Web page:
Into championship territory now, fourth round, and Couture is breathing heavy as it begins, no surprise given that this guy is almost *44*. He shoots in early for a takedown, but Sylvia gets a good sprawl off to avoid. They come up and Tim lands a knee inside, but Randy answers by getting a trip takedown to Sylvia’s guard! Tim keeps a high guard, teasing a triangle attempt, but Randy lands some good punches, posturing up to work him over to the body and the head. McCarthy stands them up again, and Sylvia just continues to plod forward, seemingly unable to do anything but jab, while Couture lands a couple more overhand rights before getting to the clinch, where he drops and gets a takedown to side mount! Couture works him over with some short elbows, and then steps into full mount, but before he can do any real damage, Sylvia rolls and slips out of the backdoor. Tim gets a front facelock, but Couture smartly keeps his hands firmly on the ground to avoid any knee strikes, and the round ends there.
Between rounds Pat Miletich looks LIVID, as it’s clear now that this is Randy’s fight, scoring has to be at least 40-36, and if Sylvia can’t stop him this round the belt is Couture’s.
Fifth and final round, and the crowd are on EDGE, sharing the same knowledge that Miletich has – if Randy can avoid being stopped in this round it’s his fight. Randy opens with a right into the clinch, where Sylvia clips him with an uppercut, only for Couture to take him down to half-guard! Couture lands more elbows and punches as the clock continues to run down. Sylvia looks for some sort of leglock, out of sheer desperation seemingly, but Couture spins out to side mount, and knees the body while grinding at the face with elbows. He takes the full mount, and to say the crowd are DEAFENING at this point would be an understatement. Suddenly Sylvia escapes to his feet, but it’s to no avail, as Couture BRINGS HIM DOWN AGAIN!~! Couture sits up in Tim’s guard and lands more punches, and the clock counts down, with the crowd EXPLODING as the buzzer sounds, almost drowning out Rogan’s screaming on commentary. UNBELIEVABLE!~!
All three judges have it 50-45 for the NEW Heavyweight Champion, capturing his THIRD Heavyweight title, Randy Couture. Post-fight Rogan is SPEECHLESS!~! and who can blame him? Remind me never to doubt Randy Couture again. “Not bad for an old man!” says the new champion. Not bad indeed. Seriously, I did have this lingering feeling in my mind that somehow Randy would pull it out, but I never really thought it’d happen, certainly not in the manner it did, as Sylvia literally got sonned for a full 25 minutes, never having a true moment of offense after being put down with the very first punch Randy threw. In his post-fight interview Sylvia mentions a back injury and gets booed out of the building, poor guy.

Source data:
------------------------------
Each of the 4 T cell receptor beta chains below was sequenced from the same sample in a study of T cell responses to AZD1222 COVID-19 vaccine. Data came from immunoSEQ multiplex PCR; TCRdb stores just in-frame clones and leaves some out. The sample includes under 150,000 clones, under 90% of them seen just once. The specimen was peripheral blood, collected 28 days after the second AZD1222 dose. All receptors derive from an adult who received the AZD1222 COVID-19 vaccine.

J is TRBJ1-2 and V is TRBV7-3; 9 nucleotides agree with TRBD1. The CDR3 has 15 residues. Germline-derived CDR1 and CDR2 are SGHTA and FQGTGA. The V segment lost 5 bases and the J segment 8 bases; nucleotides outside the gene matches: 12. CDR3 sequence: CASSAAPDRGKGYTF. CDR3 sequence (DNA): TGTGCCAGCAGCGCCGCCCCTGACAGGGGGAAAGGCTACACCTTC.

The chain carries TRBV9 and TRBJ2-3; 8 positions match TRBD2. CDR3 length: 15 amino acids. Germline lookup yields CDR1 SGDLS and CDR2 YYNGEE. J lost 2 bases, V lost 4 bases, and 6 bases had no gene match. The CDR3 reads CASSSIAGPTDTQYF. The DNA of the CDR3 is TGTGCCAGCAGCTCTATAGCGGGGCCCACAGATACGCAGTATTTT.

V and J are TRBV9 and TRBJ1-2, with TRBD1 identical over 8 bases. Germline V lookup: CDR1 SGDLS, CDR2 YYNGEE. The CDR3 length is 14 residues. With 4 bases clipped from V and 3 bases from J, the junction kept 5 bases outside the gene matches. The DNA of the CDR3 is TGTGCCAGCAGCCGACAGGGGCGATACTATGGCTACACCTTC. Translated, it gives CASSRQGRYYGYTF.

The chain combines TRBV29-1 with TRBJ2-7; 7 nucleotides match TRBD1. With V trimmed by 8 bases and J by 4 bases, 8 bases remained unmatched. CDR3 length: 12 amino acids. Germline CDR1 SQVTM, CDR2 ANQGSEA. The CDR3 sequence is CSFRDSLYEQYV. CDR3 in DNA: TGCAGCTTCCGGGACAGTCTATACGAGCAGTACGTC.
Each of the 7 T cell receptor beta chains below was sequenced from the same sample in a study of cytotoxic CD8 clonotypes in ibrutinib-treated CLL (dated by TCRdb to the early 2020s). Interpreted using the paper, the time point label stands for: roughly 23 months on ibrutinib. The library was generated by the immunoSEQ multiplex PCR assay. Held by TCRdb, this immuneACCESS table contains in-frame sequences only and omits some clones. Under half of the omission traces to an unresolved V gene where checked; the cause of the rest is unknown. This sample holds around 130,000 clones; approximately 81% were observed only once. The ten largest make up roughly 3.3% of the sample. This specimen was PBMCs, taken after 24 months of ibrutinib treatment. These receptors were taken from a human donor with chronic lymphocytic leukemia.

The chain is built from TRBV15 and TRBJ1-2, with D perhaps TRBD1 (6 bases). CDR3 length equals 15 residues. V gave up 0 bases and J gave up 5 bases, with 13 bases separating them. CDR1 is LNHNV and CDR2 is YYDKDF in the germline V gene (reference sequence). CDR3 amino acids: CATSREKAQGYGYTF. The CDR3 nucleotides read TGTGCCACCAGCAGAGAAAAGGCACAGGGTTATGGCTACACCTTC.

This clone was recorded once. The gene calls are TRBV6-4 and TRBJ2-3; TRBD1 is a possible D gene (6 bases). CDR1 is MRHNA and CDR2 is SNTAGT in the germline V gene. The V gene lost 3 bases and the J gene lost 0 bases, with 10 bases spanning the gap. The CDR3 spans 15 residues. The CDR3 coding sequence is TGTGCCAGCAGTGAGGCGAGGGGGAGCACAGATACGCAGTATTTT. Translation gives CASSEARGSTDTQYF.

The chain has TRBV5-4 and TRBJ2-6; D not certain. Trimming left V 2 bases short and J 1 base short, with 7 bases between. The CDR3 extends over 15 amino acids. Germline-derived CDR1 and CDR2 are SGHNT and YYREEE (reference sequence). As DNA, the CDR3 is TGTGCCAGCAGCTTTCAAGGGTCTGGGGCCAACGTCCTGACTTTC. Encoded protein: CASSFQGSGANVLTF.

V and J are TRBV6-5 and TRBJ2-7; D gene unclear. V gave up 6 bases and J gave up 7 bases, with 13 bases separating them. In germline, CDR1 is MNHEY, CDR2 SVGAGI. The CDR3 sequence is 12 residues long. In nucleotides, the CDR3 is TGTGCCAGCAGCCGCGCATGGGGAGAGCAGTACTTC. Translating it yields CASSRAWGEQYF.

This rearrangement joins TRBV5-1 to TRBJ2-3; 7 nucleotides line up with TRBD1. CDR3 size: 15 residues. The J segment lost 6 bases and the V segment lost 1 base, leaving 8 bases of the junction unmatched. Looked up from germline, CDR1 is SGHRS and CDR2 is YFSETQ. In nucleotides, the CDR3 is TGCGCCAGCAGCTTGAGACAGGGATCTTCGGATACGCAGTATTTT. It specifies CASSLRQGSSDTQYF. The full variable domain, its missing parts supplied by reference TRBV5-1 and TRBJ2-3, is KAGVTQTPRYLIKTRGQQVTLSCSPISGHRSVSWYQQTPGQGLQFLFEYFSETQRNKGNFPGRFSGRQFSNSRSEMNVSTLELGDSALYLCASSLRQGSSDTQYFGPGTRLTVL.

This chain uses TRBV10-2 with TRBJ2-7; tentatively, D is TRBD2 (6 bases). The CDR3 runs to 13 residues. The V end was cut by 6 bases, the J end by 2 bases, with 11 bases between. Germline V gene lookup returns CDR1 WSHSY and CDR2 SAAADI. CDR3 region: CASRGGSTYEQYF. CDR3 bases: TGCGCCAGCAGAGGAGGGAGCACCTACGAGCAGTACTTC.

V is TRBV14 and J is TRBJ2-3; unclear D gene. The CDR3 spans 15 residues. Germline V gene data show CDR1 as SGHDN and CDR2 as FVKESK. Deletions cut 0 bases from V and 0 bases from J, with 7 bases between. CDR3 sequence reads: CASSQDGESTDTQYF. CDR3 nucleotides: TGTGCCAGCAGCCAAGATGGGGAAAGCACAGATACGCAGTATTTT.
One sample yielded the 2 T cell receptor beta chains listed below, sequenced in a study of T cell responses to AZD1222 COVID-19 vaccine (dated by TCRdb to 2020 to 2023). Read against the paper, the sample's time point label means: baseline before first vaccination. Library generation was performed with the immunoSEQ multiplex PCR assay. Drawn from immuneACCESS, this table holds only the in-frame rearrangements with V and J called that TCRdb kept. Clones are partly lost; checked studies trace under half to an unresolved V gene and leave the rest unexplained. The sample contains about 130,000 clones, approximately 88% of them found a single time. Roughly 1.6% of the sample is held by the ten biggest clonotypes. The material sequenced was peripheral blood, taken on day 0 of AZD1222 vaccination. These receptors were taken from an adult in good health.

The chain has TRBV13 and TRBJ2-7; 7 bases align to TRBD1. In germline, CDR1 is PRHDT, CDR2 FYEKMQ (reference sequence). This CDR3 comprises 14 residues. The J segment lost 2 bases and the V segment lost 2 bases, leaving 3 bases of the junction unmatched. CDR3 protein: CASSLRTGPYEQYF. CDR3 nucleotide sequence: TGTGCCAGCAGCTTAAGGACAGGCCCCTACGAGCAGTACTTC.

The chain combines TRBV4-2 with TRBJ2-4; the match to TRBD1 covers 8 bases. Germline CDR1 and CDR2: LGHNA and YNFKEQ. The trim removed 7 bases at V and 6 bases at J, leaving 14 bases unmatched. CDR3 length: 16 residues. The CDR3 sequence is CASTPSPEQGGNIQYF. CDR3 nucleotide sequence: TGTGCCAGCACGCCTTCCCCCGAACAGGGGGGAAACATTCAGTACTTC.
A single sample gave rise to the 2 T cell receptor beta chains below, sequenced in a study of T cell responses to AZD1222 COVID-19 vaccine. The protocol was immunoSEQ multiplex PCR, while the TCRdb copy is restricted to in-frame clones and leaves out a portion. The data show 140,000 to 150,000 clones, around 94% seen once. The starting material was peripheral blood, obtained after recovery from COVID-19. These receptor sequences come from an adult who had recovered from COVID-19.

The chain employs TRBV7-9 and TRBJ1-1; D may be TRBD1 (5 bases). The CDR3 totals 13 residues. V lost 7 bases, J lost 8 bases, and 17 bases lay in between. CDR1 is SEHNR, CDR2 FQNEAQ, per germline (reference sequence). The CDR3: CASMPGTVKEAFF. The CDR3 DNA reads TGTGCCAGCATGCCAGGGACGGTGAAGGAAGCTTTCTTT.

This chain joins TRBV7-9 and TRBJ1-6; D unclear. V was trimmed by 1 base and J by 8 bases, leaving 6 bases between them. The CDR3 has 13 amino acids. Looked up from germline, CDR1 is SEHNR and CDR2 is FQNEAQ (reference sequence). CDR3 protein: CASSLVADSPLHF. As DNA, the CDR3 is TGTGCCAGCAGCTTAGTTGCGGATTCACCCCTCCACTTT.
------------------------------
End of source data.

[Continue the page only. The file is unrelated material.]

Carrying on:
But yeah, his overall record might not suggest it, but I think it’s hard to argue against Couture as the greatest UFC champion in the company’s history at this point. With SIX World Titles to his name now, it’d be a very difficult case. Unbelievable main event that still doesn’t cease to amaze me even all these months on. Crowd were insane for this and you cannot blame them at all as it was one of the most emotional fights I can recall ever seeing. Couture just continues to be probably the most inspiring athlete out there in almost any sport. How can you say a bad word about a guy who’s 44 years old, comes out of retirement, and manages to slay a giant like Tim Sylvia? Wow.
-And we end with a highlight reel of the night’s action.
UFC 68 is pretty much a must-see show purely for the incredible main event, as Couture coming out of retirement to beat Sylvia is just like something out of a Rocky movie, except of course it’s all real! Originally I was expecting to be recommending this for the main event alone, but on a rewatch this is actually a really good show. Undercard is a lot of fun, especially Fitch/Fioravanti, Lambert/Babalu is a pretty crazy fight, and Hughes and Franklin’s fights were both good too, especially the Hughes fight which I completely underrated on a first view. Still, the obvious selling point here is Randy Couture, and in that sense it’s a show that is definitely not to be missed. Highly recommended.
UFC: 69, 70, 71 and 72.
WEC: 10 and 11.
WFA: 1, 2 and 3.
Strike Force: Shamrock vs. Gracie.
King of the Cage: 23, 29, 30, 32, 33, 36, 42, 48, 52, and 58.
Best of Shooto 2003 vols. 1 & 2.